I hung my head over the garbage can situated below my desk, then threw up whatever was stuck in my pouch. Inside my body, I wore a lap band. It was like a belt placed directly on the top part of my stomach. Every couple of months since undergoing surgery, I visited my doctor who injected saline into a port near my belly button to tighten the device’s grip. The opening for food to pass from the cinched portion into the bottom portion of my stomach was very small—sometimes, too small.
During pre-op appointments, the doctor and health educator told me I would be able to eat most things but I’d need to chew everything really well. However, I wouldn’t be hungry, they said. The solution sounded so simple.
Instead, I had mornings when a latte was too thick. On days when I couldn’t eat, I panicked. While worrying about how I would fuel my day, I scanned more than a hundred new emails looking for the next urgent situation demanding my attention. On January 1, 2008 as the economy was tanking, I had become president of a promotions agency, one of the operating companies in North America’s largest sales and marketing conglomerate.
For most of my life, my body served as battleground between two opposing forces. One side was insatiable and always wanted food. “More! Now!” was its battle cry. The other side believed it could conquer my impulses. I gained weight. I lost it. Then, I gained again. Whether I was eating a mound of nachos or following a difficult plan to consume under six hundred calories and exercise two hours a day, the obsession provided escape from fear, anxiety, or loneliness. When I broke off a romantic relationship in June 2007, I spent summer evenings spooning self-pity in the form of cool, sweet ice cream into my mouth until intoxicated with sugar and fat.
“My sister just got a lap band,” my boss told me one day in September while we ate lunch in Newport Beach. Pretty, petite, and blonde, she fit the image of Orange County success. Her calculated moves and toughness were often obscured by her smiling exterior. “It’s so easy,” she said with a lilt in her voice as she discussed surgery to limit intake. “My sister just eats little bits of food now. You should look into it.”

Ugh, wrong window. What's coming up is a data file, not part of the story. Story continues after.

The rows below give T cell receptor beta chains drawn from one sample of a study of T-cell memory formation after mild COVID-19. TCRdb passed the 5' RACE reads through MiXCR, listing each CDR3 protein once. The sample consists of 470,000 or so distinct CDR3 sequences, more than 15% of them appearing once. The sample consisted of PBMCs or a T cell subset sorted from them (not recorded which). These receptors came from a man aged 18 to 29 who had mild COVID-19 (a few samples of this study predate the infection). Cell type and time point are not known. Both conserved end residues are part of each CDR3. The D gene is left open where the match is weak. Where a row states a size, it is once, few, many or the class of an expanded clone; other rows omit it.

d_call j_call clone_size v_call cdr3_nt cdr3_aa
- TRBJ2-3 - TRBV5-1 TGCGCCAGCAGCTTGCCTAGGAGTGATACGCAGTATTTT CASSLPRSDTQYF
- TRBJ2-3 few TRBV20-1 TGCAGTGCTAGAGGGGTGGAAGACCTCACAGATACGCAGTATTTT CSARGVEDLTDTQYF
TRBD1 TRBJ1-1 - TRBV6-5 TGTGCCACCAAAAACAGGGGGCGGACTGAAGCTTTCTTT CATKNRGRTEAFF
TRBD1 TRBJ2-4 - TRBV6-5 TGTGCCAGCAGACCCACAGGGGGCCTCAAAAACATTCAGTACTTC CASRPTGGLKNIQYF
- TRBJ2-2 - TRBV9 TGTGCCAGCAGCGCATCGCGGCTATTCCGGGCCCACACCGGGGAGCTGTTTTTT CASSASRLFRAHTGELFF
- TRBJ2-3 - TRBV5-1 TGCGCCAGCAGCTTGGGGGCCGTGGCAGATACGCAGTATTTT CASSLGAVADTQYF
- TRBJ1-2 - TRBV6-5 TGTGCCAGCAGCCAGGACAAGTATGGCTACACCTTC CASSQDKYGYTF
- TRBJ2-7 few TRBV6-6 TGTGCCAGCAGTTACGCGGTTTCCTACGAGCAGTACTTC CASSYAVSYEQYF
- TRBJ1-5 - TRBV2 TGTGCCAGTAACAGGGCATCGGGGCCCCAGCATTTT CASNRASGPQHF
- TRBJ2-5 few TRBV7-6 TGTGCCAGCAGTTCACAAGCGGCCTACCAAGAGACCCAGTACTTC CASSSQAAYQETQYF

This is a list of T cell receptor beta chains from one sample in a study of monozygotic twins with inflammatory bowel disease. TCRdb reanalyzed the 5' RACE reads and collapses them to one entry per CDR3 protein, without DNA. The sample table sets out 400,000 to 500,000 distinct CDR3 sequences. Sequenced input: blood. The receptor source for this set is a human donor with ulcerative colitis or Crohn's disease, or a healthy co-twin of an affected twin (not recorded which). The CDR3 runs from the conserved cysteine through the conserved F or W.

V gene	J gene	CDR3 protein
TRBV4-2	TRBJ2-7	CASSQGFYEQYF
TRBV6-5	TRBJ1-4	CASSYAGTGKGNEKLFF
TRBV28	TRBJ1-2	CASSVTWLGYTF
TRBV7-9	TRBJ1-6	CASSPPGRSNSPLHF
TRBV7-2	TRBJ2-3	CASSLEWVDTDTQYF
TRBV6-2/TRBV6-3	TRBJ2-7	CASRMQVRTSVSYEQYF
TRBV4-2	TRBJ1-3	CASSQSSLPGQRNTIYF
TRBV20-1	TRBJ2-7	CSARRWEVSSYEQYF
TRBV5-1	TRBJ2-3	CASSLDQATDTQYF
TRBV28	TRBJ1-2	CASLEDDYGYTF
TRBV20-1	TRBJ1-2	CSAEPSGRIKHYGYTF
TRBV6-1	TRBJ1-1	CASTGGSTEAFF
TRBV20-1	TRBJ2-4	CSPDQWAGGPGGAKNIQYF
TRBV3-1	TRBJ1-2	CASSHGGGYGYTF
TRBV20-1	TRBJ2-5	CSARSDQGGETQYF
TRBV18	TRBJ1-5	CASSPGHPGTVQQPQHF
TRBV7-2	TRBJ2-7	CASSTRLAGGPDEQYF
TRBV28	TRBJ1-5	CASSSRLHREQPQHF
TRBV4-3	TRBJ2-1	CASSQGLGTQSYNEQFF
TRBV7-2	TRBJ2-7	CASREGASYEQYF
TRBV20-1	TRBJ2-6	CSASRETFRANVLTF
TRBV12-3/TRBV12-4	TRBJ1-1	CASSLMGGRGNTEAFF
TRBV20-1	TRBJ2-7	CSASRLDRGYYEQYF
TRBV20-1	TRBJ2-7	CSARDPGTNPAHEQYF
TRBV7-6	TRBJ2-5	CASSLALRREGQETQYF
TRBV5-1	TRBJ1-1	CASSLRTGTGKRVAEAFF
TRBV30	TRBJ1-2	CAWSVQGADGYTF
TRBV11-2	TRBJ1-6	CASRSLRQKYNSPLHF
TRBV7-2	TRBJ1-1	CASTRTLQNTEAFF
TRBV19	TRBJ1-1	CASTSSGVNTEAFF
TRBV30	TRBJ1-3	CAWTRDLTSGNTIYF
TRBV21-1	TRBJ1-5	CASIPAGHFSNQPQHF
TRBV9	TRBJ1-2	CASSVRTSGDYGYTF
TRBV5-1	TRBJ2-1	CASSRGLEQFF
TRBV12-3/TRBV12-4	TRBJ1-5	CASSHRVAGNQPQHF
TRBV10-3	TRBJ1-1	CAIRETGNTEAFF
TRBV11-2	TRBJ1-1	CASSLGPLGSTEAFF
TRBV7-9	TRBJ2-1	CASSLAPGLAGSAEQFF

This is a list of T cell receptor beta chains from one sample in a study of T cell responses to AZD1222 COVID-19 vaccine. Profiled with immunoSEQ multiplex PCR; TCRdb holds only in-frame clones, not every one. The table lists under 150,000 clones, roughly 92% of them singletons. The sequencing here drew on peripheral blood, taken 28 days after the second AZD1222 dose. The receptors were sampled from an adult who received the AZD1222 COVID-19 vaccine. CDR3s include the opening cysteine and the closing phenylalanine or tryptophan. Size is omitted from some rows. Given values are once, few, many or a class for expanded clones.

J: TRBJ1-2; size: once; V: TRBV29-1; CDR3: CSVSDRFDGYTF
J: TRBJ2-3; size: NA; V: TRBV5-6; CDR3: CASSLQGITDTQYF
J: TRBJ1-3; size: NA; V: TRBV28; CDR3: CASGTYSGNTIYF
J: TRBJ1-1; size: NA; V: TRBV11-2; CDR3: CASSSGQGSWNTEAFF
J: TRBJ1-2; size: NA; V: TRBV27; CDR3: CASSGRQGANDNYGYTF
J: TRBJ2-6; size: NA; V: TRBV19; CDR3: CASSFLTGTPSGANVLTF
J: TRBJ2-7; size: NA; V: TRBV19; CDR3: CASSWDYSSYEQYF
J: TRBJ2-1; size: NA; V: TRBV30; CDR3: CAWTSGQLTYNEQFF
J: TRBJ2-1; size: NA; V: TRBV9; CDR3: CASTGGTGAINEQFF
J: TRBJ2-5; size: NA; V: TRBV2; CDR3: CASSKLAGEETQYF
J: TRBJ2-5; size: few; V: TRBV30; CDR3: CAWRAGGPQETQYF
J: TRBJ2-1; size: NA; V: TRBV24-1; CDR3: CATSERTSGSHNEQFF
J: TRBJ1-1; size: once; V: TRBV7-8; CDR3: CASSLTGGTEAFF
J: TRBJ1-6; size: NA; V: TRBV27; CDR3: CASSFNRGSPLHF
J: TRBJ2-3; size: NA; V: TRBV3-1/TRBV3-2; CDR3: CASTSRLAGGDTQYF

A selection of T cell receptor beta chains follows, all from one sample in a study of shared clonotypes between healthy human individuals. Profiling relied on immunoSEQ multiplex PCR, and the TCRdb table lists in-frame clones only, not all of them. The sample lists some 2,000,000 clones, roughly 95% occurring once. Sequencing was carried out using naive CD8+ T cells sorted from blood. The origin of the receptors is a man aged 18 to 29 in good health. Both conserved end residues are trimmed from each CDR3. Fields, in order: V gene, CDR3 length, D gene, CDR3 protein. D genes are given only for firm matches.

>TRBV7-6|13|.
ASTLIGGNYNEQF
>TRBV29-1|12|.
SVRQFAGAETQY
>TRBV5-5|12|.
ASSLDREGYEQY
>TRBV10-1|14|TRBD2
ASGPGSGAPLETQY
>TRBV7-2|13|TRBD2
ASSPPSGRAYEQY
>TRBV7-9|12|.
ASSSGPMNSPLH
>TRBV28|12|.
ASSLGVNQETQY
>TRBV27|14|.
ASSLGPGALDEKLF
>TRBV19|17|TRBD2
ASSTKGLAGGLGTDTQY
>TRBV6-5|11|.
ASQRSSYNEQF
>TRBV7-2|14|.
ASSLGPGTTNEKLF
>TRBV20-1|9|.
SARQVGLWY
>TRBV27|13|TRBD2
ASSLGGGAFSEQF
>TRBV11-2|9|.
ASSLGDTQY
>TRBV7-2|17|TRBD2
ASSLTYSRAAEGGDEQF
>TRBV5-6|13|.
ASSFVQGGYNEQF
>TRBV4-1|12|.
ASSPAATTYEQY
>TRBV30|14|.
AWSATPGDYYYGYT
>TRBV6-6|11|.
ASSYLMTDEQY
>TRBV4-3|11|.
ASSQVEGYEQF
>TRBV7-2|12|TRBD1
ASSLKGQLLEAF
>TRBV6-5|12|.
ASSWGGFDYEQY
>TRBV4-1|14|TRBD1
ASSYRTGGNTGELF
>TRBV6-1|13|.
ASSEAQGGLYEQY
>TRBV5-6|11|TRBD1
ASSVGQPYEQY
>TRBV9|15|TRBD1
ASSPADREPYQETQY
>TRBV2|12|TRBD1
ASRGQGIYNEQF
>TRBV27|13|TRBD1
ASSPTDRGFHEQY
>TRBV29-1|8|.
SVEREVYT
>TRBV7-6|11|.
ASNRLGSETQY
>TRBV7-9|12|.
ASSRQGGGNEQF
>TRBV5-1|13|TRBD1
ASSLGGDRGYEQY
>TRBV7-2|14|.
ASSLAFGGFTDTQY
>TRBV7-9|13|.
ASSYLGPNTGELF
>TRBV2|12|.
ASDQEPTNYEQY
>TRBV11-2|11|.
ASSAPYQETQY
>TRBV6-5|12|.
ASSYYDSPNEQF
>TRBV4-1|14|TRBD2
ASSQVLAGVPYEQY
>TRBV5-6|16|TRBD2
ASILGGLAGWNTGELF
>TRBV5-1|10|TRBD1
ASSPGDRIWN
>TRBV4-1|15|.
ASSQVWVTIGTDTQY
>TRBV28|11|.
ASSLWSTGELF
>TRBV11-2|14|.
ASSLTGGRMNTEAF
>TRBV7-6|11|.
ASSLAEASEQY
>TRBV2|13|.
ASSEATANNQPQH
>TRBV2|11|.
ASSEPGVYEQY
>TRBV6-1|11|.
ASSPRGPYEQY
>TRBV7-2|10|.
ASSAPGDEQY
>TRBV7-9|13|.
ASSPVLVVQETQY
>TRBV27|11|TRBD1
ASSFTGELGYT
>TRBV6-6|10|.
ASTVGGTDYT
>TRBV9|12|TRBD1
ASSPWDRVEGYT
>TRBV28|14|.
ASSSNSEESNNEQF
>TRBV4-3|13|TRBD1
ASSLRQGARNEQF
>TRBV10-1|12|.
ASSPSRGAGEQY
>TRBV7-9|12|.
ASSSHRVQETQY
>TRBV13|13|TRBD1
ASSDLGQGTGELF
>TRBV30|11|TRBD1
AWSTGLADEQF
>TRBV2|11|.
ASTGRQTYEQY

My boss crunched into her salad of lettuce, grilled chicken, and hot sauce while I shoved a forkful of Cobb salad made with blue cheese, bacon, and creamy dressing into my mouth. I was mortified. I knew my boss spoke with intention. Each time we met to discuss my upcoming job transition, I was bigger than the last time she had seen me. Though I had a long list of accomplishments in my career, I was motivated from a place of low self-esteem. I believed that if I worked harder, put in more hours, and hit revenue goals, then, I might be worthy of appreciation. I couldn’t let my body ruin my career. Two months later, the doctor banded me.
In October of 2008 I woke up coughing blood into a hotel room sink while on a business trip. Complications from surgery. My surgeon loosened the device so I could swallow large antibiotic pills. I settled back into a pattern of losing and gaining for almost nine years. I hoped to eventually claim victory by achieving some preconceived idea of a perfect body. Instead, I was demoralized. Even after altering my stomach, I had failed.
Then, last year, on July 24, 2017, I ended the war. I surrendered to the fact that my instincts—whether eating too much or too little—were wrong. I sought help through a recovery program. I don’t know how to summarize all the changes in my behavior and thinking that have taken place in order to practice food sobriety but it boils down to this—I don’t fight my body anymore. Instead, every morning when I wake, I make a conscious decision to give peace a chance.
Sheree Winslow received the name Many Trails Many Roads Woman from the medicine man of her Northern Cheyenne tribe. She’s moved more times than she cares to admit and wandered through forty-nine states and many countries. A native of Montana, she now resides in Southern California where she is finishing a memoir about her struggle with food addiction. She holds an MFA from Vermont College of Fine Arts and has written for Assay: A Journal of Nonfiction Studies, the Orange County Register, and Savvy Auntie, among others.
Sheree invites you to donate to Working Wardrobes, an organization which helps men and women overcoming challenges – alcohol and substance abuse, domestic violence, incarceration, homelessness, catastrophic illness, and traumatic financial loss— with professional wardrobing, employment, career, financial education and life skills, training, and image workshops. Visit workingwardrobes.org